While traditionally the novel has been seen as tracking the development of the nation state, Schoene queries if globalisation might currently be prompting the emergence of a new sub-genre of the novel that is adept at imagining global community. The book introduces a new generation of contemporary British writers (Rachel Cusk, Kiran Desai, Hari Kunzru, Jon McGregor and David Mitchell) whose work is read against that of established novelists Arundhati Roy, James Kelman and Ian McEwan. Each chapter explores a different theoretical key concept, including 'glocality', 'glomicity', 'tour du monde', 'connectivity' and 'compearance'.
Key Features: * Defines the new genre of the 'cosmopolitan novel' by reading contemporary British fiction as responsive to new global socio-economic formations * Expands knowledge of world culture, national identity, literary creativity and political agency by introducing concepts from globalisation and cosmopolitan theory into literary studies * Explores debates on Britishness and 'the contemporary' with close reference to the fall of the Berlin Wall on 9/11/1989 and the World Trade Centre attacks on 11/9/2001 * Introduces a new generation of British writers within a complex global context by drawing on Jean-Luc Nancy's work on community and creative world-formation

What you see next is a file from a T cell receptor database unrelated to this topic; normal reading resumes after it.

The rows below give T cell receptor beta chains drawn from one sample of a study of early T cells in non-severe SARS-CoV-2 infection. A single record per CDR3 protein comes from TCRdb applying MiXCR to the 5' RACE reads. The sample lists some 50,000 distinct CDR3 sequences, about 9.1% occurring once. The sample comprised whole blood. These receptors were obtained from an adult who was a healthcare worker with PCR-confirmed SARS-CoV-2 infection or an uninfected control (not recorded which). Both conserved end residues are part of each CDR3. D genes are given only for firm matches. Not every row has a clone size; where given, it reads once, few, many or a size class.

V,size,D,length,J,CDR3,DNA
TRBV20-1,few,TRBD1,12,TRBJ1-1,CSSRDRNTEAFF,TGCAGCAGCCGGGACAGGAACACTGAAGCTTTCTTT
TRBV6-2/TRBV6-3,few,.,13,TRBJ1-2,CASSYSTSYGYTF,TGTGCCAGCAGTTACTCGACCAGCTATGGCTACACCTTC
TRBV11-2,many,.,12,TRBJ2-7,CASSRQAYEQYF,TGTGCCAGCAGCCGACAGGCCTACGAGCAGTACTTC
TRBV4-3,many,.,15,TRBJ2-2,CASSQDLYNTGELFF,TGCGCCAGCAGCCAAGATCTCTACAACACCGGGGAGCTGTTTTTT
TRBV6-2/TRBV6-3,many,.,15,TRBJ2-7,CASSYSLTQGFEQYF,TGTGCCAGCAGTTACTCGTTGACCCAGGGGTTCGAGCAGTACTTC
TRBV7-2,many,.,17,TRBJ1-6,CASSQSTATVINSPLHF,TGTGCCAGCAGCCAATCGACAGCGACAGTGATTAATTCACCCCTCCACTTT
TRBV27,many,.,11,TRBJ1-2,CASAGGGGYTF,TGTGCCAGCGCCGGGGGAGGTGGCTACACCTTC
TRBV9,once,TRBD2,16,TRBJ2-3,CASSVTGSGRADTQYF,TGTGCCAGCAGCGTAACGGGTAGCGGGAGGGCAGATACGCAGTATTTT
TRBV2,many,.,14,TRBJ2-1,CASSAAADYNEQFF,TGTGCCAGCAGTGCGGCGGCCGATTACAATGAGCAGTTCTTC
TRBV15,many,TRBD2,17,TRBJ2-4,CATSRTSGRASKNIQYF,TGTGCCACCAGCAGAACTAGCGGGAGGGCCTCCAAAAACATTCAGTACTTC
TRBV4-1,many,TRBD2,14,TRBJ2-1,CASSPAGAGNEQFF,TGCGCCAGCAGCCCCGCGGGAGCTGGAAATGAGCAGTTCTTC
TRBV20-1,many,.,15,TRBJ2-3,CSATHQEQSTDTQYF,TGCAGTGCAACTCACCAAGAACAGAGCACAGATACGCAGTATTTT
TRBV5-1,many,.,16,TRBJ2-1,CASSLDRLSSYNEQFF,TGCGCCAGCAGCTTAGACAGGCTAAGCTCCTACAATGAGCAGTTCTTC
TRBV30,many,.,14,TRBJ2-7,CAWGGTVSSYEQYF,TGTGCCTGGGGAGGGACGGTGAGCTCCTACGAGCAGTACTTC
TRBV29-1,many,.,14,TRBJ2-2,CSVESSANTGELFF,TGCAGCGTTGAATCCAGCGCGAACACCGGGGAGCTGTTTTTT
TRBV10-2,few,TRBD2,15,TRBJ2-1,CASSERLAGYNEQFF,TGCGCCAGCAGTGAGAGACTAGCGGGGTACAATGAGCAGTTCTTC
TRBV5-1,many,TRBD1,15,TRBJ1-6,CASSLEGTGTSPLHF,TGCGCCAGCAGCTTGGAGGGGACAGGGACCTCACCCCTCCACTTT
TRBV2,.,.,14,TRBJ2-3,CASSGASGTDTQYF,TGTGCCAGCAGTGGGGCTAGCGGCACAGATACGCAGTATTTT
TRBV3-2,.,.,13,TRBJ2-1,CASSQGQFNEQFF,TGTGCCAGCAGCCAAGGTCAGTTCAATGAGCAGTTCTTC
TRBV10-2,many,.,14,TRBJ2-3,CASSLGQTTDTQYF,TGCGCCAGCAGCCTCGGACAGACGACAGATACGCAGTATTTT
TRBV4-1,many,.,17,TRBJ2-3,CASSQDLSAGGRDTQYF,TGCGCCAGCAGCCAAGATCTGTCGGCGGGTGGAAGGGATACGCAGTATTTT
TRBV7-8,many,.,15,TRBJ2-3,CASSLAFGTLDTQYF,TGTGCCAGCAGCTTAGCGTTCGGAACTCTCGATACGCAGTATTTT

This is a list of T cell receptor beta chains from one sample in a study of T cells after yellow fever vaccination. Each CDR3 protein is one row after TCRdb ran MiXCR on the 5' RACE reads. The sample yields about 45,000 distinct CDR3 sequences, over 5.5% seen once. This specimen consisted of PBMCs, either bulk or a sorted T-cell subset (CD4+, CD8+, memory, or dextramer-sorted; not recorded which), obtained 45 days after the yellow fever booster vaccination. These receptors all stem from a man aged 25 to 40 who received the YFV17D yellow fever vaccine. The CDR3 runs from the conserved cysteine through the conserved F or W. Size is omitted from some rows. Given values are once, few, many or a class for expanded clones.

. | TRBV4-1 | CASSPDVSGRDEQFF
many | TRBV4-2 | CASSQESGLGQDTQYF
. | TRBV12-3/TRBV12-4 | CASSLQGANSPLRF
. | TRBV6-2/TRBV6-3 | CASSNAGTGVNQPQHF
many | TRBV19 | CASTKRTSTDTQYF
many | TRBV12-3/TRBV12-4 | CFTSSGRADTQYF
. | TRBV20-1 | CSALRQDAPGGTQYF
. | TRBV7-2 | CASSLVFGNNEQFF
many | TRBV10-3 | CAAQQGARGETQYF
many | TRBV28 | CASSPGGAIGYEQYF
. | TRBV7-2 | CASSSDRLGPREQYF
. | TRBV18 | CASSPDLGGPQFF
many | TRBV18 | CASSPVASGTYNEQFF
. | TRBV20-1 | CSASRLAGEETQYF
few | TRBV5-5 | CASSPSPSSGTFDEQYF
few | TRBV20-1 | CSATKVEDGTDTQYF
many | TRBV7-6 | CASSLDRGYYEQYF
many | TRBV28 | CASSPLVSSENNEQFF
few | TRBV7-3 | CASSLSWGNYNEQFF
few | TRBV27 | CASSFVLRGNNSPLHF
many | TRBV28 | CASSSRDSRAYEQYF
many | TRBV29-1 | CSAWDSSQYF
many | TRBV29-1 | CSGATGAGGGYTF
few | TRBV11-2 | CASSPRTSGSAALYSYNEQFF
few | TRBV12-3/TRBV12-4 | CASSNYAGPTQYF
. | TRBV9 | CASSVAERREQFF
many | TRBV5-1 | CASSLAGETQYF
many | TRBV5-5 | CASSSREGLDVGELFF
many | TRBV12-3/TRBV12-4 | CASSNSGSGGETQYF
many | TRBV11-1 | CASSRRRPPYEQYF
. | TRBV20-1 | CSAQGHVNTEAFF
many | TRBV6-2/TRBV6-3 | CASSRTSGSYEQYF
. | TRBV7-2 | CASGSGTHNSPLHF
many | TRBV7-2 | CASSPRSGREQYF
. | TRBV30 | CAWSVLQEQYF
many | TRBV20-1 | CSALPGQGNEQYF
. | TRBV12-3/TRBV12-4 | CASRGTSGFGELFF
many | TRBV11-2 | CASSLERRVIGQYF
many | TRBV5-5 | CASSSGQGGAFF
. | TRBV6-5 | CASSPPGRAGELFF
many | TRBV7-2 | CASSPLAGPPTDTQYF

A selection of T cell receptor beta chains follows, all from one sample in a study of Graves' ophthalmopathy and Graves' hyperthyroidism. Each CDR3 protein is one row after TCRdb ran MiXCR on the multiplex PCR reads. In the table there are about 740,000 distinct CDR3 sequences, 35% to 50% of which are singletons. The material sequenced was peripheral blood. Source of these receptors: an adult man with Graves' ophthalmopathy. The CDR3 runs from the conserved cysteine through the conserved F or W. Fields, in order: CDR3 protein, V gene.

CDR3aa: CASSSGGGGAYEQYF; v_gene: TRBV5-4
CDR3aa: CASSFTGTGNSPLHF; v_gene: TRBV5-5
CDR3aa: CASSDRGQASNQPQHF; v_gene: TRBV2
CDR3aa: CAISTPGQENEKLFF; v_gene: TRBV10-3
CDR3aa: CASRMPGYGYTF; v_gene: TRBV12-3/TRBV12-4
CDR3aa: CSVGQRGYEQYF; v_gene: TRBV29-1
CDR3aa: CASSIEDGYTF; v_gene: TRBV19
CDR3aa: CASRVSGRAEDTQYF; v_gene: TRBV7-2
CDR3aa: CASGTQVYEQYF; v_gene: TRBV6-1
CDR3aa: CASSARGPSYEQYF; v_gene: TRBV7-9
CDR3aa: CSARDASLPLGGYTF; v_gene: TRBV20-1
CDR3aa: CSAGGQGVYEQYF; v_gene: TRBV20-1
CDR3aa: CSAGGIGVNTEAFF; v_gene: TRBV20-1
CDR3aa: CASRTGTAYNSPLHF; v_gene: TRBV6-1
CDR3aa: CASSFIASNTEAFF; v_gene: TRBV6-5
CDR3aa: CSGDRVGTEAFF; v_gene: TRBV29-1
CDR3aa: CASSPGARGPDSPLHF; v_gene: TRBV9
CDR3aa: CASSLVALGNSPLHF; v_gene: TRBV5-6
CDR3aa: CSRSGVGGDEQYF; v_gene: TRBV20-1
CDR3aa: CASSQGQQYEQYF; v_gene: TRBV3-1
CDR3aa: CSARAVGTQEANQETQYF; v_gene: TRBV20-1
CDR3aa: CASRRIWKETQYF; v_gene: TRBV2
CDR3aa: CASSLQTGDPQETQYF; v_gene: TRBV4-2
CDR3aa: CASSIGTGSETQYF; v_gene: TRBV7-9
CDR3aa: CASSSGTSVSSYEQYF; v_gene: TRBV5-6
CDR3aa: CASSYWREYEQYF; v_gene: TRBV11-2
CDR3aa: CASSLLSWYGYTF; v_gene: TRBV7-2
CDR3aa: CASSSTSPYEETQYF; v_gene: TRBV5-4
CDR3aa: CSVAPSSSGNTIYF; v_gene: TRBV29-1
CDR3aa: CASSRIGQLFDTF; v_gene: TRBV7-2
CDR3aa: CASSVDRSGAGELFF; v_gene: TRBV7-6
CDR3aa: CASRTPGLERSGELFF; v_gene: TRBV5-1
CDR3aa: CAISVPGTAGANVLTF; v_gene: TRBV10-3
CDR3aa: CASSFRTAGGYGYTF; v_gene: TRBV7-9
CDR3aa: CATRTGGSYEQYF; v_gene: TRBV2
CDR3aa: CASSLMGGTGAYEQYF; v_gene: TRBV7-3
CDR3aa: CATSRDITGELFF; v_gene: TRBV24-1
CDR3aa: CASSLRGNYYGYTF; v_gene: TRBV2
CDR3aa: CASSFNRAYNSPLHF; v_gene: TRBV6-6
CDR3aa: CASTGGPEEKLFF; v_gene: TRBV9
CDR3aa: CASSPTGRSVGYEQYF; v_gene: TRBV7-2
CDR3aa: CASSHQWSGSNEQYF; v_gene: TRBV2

Berthold Schoene is Professor of English and Director of the English Research Institute at Manchester Metropolitan University. He is the editor of The Edinburgh Companion to Contemporary Scottish Literature (EUP, 2007) and author of The Cosmopolitan Novel (EUP, 2009) and Writing Men (EUP, 2000).
Introduction; I. IMAGINING COSMOPOLITICS: 1. Families against the world: Ian McEwan; 2. James Kelman's cosmopolitan jeremiads; II. TOUR DU MONDE: 3. The world begins its turn with you, or how David Mitchell's novels think; III. CREATING THE WORLD: 4. Global noise: Arundhati Roy, Kiran Desai, Hari Kunzru; 5. Suburban worlds: Rachel Cusk and Jon McGregor; Coda: the cosmopolitan imagination; Bibliography.